Upon entering high school, he recalls, “something happened, there were other classmates from different communities, from Chanal, from Oxchuc, Ocosingo, I no longer felt alone, I felt like a herd of classmates, but the vision of mestizo people is bastard. , because the jokes are directed towards the Chamulas, about the Indians. That’s how we spent the semesters, we started to get together, to drink, have a drink, smoke and consume other things. 

“At that time I thought I had two paths: join my uncles to be a smuggler or trafficker, or go north, to the United States,” recalls Juan. He decided on the former. Juan was employed by a drug dealer, an assistant in migrant smuggling, and from there he went on to recruit other young people.

In the report Recruitment and use of children and adolescents by criminal groups in Mexico, published in September 2021, by the Network for the Rights of Children in Mexico (REDIM), it states that at the national level, in Mexico by 2018 there were more than 460 thousand, “and behind each of them, there is a series of structural and social conditions neglected by the Mexican State, which are used by family groups, gangs and criminal organizations for their benefit.”

Juanita Zebadúa has been a teacher in indigenous communities for 30 years.

Young people who don’t even have enough to eat arrive at the schools where we teach, some spend the whole day with a bag of bread and a coke; We began to set up dining rooms, but we saw that they began to consume large amounts of alcohol, then drug use began, suicides (…) little by little it has reached levels that we did not imagine, ”he refers.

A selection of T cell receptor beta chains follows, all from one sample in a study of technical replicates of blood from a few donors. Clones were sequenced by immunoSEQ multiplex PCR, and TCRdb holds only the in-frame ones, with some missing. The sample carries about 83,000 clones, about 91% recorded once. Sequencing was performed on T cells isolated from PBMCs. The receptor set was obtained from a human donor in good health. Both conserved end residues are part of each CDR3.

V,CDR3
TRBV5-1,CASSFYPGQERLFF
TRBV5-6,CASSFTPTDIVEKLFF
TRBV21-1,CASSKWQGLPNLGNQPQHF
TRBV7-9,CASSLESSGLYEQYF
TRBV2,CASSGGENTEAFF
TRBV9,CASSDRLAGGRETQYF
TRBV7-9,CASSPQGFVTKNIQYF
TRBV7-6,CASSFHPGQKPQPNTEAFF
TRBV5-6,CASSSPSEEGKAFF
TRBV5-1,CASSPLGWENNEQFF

In Chiapas, the indigenous population is very vulnerable, 84% of children live in poverty, says Jennifer Haza Gutiérrez, director of the Melel Xojobal organization, an association that has been working for the rights of children for 25 years. and adolescents in San Cristóbal de Las Casas.

“Not being able to develop their own life projects and face structural and social violence, children and families have to look for other options, some of these are migrating or being linked to illicit activities (…) the emergence of armed groups in San Cristóbal de Las Casas and the arrival of criminal groups in the entity becomes an alternative for this population that seeks to resolve some immediate situations immediately,” he explains.

The result of these conditions, highlights “Chiapas Counts Chiapas 2021”, is that in the state 8.1% of children and adolescents are in a situation of vulnerability to be recruited by organized crime, because of their family environment, because of poverty, abandonment, lack of opportunities, exclusion, social discrimination and proximity to areas with the presence of criminal groups.

 “We know that for shooting they can be paid 200, 300 pesos, shots into the air. All these armed groups that are in vehicles, on motorcycles (…) Another factor is the development of groups and senses of belonging, with the cultural changes that are taking place at a local and international level where the figure of success is based on men driving weapons, with the idea that with that you are someone in life, for the young people who are in this vulnerability it can be an alternative that is at hand, which you don’t even have to look for, the groups are looking for someone to recruit ”, points out the director of Melel Xojobal.